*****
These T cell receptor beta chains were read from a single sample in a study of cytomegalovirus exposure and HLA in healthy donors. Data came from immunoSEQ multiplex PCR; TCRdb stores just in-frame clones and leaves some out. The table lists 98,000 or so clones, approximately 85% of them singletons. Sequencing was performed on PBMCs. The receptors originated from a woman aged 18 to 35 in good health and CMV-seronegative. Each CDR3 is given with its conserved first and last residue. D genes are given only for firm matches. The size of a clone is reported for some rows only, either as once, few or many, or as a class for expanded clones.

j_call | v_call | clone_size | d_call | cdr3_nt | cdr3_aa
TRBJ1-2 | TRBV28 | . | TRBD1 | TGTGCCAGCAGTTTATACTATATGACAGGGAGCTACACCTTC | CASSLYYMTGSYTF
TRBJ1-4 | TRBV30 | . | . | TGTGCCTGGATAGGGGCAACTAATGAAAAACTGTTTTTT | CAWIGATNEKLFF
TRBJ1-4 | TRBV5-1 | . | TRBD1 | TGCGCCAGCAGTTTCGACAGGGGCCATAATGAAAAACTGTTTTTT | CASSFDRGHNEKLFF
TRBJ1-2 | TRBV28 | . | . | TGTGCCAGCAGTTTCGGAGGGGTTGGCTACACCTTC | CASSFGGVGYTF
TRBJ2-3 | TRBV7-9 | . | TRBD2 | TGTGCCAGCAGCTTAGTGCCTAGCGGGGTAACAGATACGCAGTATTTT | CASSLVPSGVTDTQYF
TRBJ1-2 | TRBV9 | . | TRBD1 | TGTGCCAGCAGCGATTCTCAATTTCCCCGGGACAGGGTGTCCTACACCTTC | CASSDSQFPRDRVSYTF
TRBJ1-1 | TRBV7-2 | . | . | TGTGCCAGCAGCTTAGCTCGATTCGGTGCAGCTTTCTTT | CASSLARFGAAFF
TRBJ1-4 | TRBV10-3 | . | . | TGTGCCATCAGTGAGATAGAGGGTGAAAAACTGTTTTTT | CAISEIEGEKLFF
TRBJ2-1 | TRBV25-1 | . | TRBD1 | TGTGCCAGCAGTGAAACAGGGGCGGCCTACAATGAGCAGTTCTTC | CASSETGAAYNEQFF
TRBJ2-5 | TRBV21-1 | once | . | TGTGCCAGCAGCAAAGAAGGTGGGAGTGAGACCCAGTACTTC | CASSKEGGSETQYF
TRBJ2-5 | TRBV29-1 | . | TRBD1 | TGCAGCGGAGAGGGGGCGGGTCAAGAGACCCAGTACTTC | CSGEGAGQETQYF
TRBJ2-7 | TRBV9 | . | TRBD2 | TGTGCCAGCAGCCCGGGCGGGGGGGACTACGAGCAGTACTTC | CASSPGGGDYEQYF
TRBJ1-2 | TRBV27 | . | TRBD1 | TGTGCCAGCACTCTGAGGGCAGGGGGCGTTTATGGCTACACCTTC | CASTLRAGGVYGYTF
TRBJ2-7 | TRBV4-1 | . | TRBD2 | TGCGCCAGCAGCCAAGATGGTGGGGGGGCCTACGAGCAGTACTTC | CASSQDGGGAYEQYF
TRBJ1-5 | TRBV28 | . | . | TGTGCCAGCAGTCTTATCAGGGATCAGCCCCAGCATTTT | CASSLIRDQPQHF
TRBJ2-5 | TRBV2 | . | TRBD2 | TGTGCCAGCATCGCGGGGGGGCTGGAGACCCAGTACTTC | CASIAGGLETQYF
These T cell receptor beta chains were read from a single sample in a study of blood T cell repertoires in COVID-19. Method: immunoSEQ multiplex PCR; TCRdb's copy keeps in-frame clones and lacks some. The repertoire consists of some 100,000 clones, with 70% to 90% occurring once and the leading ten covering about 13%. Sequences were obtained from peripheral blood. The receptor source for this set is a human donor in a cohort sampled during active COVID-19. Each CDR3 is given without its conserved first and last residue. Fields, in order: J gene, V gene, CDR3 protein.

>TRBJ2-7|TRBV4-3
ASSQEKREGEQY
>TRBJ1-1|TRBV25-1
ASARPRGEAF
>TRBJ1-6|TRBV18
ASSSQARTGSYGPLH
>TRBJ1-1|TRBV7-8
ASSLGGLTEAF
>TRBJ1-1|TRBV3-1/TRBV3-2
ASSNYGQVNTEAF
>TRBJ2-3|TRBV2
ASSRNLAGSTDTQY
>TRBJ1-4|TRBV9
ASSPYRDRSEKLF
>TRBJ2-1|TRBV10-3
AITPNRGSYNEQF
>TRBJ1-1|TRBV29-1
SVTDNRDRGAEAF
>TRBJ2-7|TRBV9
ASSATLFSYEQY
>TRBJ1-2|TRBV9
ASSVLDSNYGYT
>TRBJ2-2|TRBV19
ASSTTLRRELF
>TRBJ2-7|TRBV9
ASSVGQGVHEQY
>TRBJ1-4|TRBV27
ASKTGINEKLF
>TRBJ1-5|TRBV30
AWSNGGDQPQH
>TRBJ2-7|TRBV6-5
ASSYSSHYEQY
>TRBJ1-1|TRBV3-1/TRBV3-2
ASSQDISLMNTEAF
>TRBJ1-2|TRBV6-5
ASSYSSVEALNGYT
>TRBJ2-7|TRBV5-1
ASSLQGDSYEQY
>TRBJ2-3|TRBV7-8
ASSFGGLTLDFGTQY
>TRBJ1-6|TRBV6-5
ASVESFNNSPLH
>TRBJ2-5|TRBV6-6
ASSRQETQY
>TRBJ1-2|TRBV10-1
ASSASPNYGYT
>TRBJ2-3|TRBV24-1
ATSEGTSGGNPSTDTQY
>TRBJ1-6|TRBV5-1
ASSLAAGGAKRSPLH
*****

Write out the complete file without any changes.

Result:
These T cell receptor beta chains were read from a single sample in a study of cytomegalovirus exposure and HLA in healthy donors. Data came from immunoSEQ multiplex PCR; TCRdb stores just in-frame clones and leaves some out. The table lists 98,000 or so clones, approximately 85% of them singletons. Sequencing was performed on PBMCs. The receptors originated from a woman aged 18 to 35 in good health and CMV-seronegative. Each CDR3 is given with its conserved first and last residue. D genes are given only for firm matches. The size of a clone is reported for some rows only, either as once, few or many, or as a class for expanded clones.

j_call | v_call | clone_size | d_call | cdr3_nt | cdr3_aa
TRBJ1-2 | TRBV28 | . | TRBD1 | TGTGCCAGCAGTTTATACTATATGACAGGGAGCTACACCTTC | CASSLYYMTGSYTF
TRBJ1-4 | TRBV30 | . | . | TGTGCCTGGATAGGGGCAACTAATGAAAAACTGTTTTTT | CAWIGATNEKLFF
TRBJ1-4 | TRBV5-1 | . | TRBD1 | TGCGCCAGCAGTTTCGACAGGGGCCATAATGAAAAACTGTTTTTT | CASSFDRGHNEKLFF
TRBJ1-2 | TRBV28 | . | . | TGTGCCAGCAGTTTCGGAGGGGTTGGCTACACCTTC | CASSFGGVGYTF
TRBJ2-3 | TRBV7-9 | . | TRBD2 | TGTGCCAGCAGCTTAGTGCCTAGCGGGGTAACAGATACGCAGTATTTT | CASSLVPSGVTDTQYF
TRBJ1-2 | TRBV9 | . | TRBD1 | TGTGCCAGCAGCGATTCTCAATTTCCCCGGGACAGGGTGTCCTACACCTTC | CASSDSQFPRDRVSYTF
TRBJ1-1 | TRBV7-2 | . | . | TGTGCCAGCAGCTTAGCTCGATTCGGTGCAGCTTTCTTT | CASSLARFGAAFF
TRBJ1-4 | TRBV10-3 | . | . | TGTGCCATCAGTGAGATAGAGGGTGAAAAACTGTTTTTT | CAISEIEGEKLFF
TRBJ2-1 | TRBV25-1 | . | TRBD1 | TGTGCCAGCAGTGAAACAGGGGCGGCCTACAATGAGCAGTTCTTC | CASSETGAAYNEQFF
TRBJ2-5 | TRBV21-1 | once | . | TGTGCCAGCAGCAAAGAAGGTGGGAGTGAGACCCAGTACTTC | CASSKEGGSETQYF
TRBJ2-5 | TRBV29-1 | . | TRBD1 | TGCAGCGGAGAGGGGGCGGGTCAAGAGACCCAGTACTTC | CSGEGAGQETQYF
TRBJ2-7 | TRBV9 | . | TRBD2 | TGTGCCAGCAGCCCGGGCGGGGGGGACTACGAGCAGTACTTC | CASSPGGGDYEQYF
TRBJ1-2 | TRBV27 | . | TRBD1 | TGTGCCAGCACTCTGAGGGCAGGGGGCGTTTATGGCTACACCTTC | CASTLRAGGVYGYTF
TRBJ2-7 | TRBV4-1 | . | TRBD2 | TGCGCCAGCAGCCAAGATGGTGGGGGGGCCTACGAGCAGTACTTC | CASSQDGGGAYEQYF
TRBJ1-5 | TRBV28 | . | . | TGTGCCAGCAGTCTTATCAGGGATCAGCCCCAGCATTTT | CASSLIRDQPQHF
TRBJ2-5 | TRBV2 | . | TRBD2 | TGTGCCAGCATCGCGGGGGGGCTGGAGACCCAGTACTTC | CASIAGGLETQYF
These T cell receptor beta chains were read from a single sample in a study of blood T cell repertoires in COVID-19. Method: immunoSEQ multiplex PCR; TCRdb's copy keeps in-frame clones and lacks some. The repertoire consists of some 100,000 clones, with 70% to 90% occurring once and the leading ten covering about 13%. Sequences were obtained from peripheral blood. The receptor source for this set is a human donor in a cohort sampled during active COVID-19. Each CDR3 is given without its conserved first and last residue. Fields, in order: J gene, V gene, CDR3 protein.

>TRBJ2-7|TRBV4-3
ASSQEKREGEQY
>TRBJ1-1|TRBV25-1
ASARPRGEAF
>TRBJ1-6|TRBV18
ASSSQARTGSYGPLH
>TRBJ1-1|TRBV7-8
ASSLGGLTEAF
>TRBJ1-1|TRBV3-1/TRBV3-2
ASSNYGQVNTEAF
>TRBJ2-3|TRBV2
ASSRNLAGSTDTQY
>TRBJ1-4|TRBV9
ASSPYRDRSEKLF
>TRBJ2-1|TRBV10-3
AITPNRGSYNEQF
>TRBJ1-1|TRBV29-1
SVTDNRDRGAEAF
>TRBJ2-7|TRBV9
ASSATLFSYEQY
>TRBJ1-2|TRBV9
ASSVLDSNYGYT
>TRBJ2-2|TRBV19
ASSTTLRRELF
>TRBJ2-7|TRBV9
ASSVGQGVHEQY
>TRBJ1-4|TRBV27
ASKTGINEKLF
>TRBJ1-5|TRBV30
AWSNGGDQPQH
>TRBJ2-7|TRBV6-5
ASSYSSHYEQY
>TRBJ1-1|TRBV3-1/TRBV3-2
ASSQDISLMNTEAF
>TRBJ1-2|TRBV6-5
ASSYSSVEALNGYT
>TRBJ2-7|TRBV5-1
ASSLQGDSYEQY
>TRBJ2-3|TRBV7-8
ASSFGGLTLDFGTQY
>TRBJ1-6|TRBV6-5
ASVESFNNSPLH
>TRBJ2-5|TRBV6-6
ASSRQETQY
>TRBJ1-2|TRBV10-1
ASSASPNYGYT
>TRBJ2-3|TRBV24-1
ATSEGTSGGNPSTDTQY
>TRBJ1-6|TRBV5-1
ASSLAAGGAKRSPLH